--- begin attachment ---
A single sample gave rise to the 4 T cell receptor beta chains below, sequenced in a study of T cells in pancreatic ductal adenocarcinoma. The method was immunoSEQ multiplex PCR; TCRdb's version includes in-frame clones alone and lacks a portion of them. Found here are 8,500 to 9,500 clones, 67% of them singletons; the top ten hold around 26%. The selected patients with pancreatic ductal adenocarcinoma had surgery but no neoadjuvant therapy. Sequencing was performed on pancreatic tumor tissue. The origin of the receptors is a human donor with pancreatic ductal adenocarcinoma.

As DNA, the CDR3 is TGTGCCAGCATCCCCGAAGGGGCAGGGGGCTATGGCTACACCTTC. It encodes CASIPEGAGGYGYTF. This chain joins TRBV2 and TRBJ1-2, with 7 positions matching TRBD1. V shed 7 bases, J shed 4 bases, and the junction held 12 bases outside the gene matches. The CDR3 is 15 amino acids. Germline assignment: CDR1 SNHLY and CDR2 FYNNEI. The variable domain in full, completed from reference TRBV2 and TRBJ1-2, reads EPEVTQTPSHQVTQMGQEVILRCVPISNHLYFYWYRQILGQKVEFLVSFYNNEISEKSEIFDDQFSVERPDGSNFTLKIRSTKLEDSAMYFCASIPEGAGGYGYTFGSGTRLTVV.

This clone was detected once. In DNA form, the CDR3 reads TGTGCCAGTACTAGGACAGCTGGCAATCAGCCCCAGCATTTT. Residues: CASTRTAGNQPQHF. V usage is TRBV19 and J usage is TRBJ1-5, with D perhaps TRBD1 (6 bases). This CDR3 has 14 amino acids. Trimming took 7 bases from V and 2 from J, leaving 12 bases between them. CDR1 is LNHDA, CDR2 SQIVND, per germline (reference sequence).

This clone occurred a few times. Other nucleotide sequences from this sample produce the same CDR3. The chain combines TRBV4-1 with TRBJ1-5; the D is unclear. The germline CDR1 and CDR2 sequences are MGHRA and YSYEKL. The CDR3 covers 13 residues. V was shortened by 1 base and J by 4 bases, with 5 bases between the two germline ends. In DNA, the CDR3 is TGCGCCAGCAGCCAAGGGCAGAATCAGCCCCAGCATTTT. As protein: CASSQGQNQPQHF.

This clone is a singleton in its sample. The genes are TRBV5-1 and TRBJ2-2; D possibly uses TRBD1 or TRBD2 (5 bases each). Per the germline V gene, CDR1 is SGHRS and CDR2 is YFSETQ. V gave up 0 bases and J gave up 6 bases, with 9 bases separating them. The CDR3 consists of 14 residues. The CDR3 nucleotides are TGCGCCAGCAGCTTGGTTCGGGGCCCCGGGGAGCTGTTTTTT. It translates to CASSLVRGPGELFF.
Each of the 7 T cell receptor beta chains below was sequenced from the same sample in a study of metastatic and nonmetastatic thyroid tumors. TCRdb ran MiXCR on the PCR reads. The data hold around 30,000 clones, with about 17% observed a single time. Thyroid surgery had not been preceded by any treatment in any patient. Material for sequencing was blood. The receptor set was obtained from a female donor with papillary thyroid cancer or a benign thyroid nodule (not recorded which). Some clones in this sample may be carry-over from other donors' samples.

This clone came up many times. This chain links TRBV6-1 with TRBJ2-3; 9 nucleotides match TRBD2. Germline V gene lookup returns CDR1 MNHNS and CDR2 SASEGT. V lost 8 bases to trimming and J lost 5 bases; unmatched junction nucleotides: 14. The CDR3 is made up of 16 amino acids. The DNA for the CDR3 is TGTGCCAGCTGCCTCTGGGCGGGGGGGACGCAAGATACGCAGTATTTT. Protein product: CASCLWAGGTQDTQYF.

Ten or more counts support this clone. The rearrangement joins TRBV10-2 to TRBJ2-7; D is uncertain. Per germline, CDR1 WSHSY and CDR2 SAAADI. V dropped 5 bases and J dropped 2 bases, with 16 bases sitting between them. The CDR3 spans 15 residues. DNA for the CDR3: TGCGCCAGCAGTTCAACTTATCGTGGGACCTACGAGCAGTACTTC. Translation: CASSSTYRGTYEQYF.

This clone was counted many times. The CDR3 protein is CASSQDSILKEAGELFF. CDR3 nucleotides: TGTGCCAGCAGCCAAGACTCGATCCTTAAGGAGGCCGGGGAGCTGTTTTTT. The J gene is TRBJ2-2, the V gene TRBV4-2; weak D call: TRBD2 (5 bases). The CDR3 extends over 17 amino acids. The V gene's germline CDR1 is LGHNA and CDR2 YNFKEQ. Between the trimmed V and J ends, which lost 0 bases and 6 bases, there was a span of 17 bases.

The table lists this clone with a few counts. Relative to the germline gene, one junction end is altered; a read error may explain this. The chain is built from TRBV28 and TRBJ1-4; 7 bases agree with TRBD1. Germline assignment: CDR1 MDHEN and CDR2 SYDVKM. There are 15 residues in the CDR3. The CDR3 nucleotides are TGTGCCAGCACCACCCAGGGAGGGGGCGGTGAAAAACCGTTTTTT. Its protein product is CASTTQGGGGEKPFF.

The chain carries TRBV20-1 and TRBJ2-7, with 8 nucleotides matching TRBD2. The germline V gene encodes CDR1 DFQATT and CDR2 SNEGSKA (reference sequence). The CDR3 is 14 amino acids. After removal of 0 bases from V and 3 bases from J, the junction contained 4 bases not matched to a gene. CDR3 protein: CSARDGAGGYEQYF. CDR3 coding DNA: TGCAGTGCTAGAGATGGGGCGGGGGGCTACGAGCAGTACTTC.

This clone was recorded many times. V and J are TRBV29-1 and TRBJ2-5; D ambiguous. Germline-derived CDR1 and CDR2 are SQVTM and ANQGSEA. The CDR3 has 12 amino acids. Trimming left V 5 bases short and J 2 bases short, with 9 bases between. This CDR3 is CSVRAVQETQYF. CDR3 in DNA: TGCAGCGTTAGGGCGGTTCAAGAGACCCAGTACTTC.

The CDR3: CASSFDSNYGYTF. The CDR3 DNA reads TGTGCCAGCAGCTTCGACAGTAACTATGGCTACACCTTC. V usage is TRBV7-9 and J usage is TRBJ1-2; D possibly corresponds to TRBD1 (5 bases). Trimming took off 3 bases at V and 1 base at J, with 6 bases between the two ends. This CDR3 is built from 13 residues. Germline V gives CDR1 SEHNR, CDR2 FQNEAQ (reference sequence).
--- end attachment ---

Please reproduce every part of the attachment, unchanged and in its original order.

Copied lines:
A single sample gave rise to the 4 T cell receptor beta chains below, sequenced in a study of T cells in pancreatic ductal adenocarcinoma. The method was immunoSEQ multiplex PCR; TCRdb's version includes in-frame clones alone and lacks a portion of them. Found here are 8,500 to 9,500 clones, 67% of them singletons; the top ten hold around 26%. The selected patients with pancreatic ductal adenocarcinoma had surgery but no neoadjuvant therapy. Sequencing was performed on pancreatic tumor tissue. The origin of the receptors is a human donor with pancreatic ductal adenocarcinoma.

As DNA, the CDR3 is TGTGCCAGCATCCCCGAAGGGGCAGGGGGCTATGGCTACACCTTC. It encodes CASIPEGAGGYGYTF. This chain joins TRBV2 and TRBJ1-2, with 7 positions matching TRBD1. V shed 7 bases, J shed 4 bases, and the junction held 12 bases outside the gene matches. The CDR3 is 15 amino acids. Germline assignment: CDR1 SNHLY and CDR2 FYNNEI. The variable domain in full, completed from reference TRBV2 and TRBJ1-2, reads EPEVTQTPSHQVTQMGQEVILRCVPISNHLYFYWYRQILGQKVEFLVSFYNNEISEKSEIFDDQFSVERPDGSNFTLKIRSTKLEDSAMYFCASIPEGAGGYGYTFGSGTRLTVV.

This clone was detected once. In DNA form, the CDR3 reads TGTGCCAGTACTAGGACAGCTGGCAATCAGCCCCAGCATTTT. Residues: CASTRTAGNQPQHF. V usage is TRBV19 and J usage is TRBJ1-5, with D perhaps TRBD1 (6 bases). This CDR3 has 14 amino acids. Trimming took 7 bases from V and 2 from J, leaving 12 bases between them. CDR1 is LNHDA, CDR2 SQIVND, per germline (reference sequence).

This clone occurred a few times. Other nucleotide sequences from this sample produce the same CDR3. The chain combines TRBV4-1 with TRBJ1-5; the D is unclear. The germline CDR1 and CDR2 sequences are MGHRA and YSYEKL. The CDR3 covers 13 residues. V was shortened by 1 base and J by 4 bases, with 5 bases between the two germline ends. In DNA, the CDR3 is TGCGCCAGCAGCCAAGGGCAGAATCAGCCCCAGCATTTT. As protein: CASSQGQNQPQHF.

This clone is a singleton in its sample. The genes are TRBV5-1 and TRBJ2-2; D possibly uses TRBD1 or TRBD2 (5 bases each). Per the germline V gene, CDR1 is SGHRS and CDR2 is YFSETQ. V gave up 0 bases and J gave up 6 bases, with 9 bases separating them. The CDR3 consists of 14 residues. The CDR3 nucleotides are TGCGCCAGCAGCTTGGTTCGGGGCCCCGGGGAGCTGTTTTTT. It translates to CASSLVRGPGELFF.
Each of the 7 T cell receptor beta chains below was sequenced from the same sample in a study of metastatic and nonmetastatic thyroid tumors. TCRdb ran MiXCR on the PCR reads. The data hold around 30,000 clones, with about 17% observed a single time. Thyroid surgery had not been preceded by any treatment in any patient. Material for sequencing was blood. The receptor set was obtained from a female donor with papillary thyroid cancer or a benign thyroid nodule (not recorded which). Some clones in this sample may be carry-over from other donors' samples.

This clone came up many times. This chain links TRBV6-1 with TRBJ2-3; 9 nucleotides match TRBD2. Germline V gene lookup returns CDR1 MNHNS and CDR2 SASEGT. V lost 8 bases to trimming and J lost 5 bases; unmatched junction nucleotides: 14. The CDR3 is made up of 16 amino acids. The DNA for the CDR3 is TGTGCCAGCTGCCTCTGGGCGGGGGGGACGCAAGATACGCAGTATTTT. Protein product: CASCLWAGGTQDTQYF.

Ten or more counts support this clone. The rearrangement joins TRBV10-2 to TRBJ2-7; D is uncertain. Per germline, CDR1 WSHSY and CDR2 SAAADI. V dropped 5 bases and J dropped 2 bases, with 16 bases sitting between them. The CDR3 spans 15 residues. DNA for the CDR3: TGCGCCAGCAGTTCAACTTATCGTGGGACCTACGAGCAGTACTTC. Translation: CASSSTYRGTYEQYF.

This clone was counted many times. The CDR3 protein is CASSQDSILKEAGELFF. CDR3 nucleotides: TGTGCCAGCAGCCAAGACTCGATCCTTAAGGAGGCCGGGGAGCTGTTTTTT. The J gene is TRBJ2-2, the V gene TRBV4-2; weak D call: TRBD2 (5 bases). The CDR3 extends over 17 amino acids. The V gene's germline CDR1 is LGHNA and CDR2 YNFKEQ. Between the trimmed V and J ends, which lost 0 bases and 6 bases, there was a span of 17 bases.

The table lists this clone with a few counts. Relative to the germline gene, one junction end is altered; a read error may explain this. The chain is built from TRBV28 and TRBJ1-4; 7 bases agree with TRBD1. Germline assignment: CDR1 MDHEN and CDR2 SYDVKM. There are 15 residues in the CDR3. The CDR3 nucleotides are TGTGCCAGCACCACCCAGGGAGGGGGCGGTGAAAAACCGTTTTTT. Its protein product is CASTTQGGGGEKPFF.

The chain carries TRBV20-1 and TRBJ2-7, with 8 nucleotides matching TRBD2. The germline V gene encodes CDR1 DFQATT and CDR2 SNEGSKA (reference sequence). The CDR3 is 14 amino acids. After removal of 0 bases from V and 3 bases from J, the junction contained 4 bases not matched to a gene. CDR3 protein: CSARDGAGGYEQYF. CDR3 coding DNA: TGCAGTGCTAGAGATGGGGCGGGGGGCTACGAGCAGTACTTC.

This clone was recorded many times. V and J are TRBV29-1 and TRBJ2-5; D ambiguous. Germline-derived CDR1 and CDR2 are SQVTM and ANQGSEA. The CDR3 has 12 amino acids. Trimming left V 5 bases short and J 2 bases short, with 9 bases between. This CDR3 is CSVRAVQETQYF. CDR3 in DNA: TGCAGCGTTAGGGCGGTTCAAGAGACCCAGTACTTC.

The CDR3: CASSFDSNYGYTF. The CDR3 DNA reads TGTGCCAGCAGCTTCGACAGTAACTATGGCTACACCTTC. V usage is TRBV7-9 and J usage is TRBJ1-2; D possibly corresponds to TRBD1 (5 bases). Trimming took off 3 bases at V and 1 base at J, with 6 bases between the two ends. This CDR3 is built from 13 residues. Germline V gives CDR1 SEHNR, CDR2 FQNEAQ (reference sequence).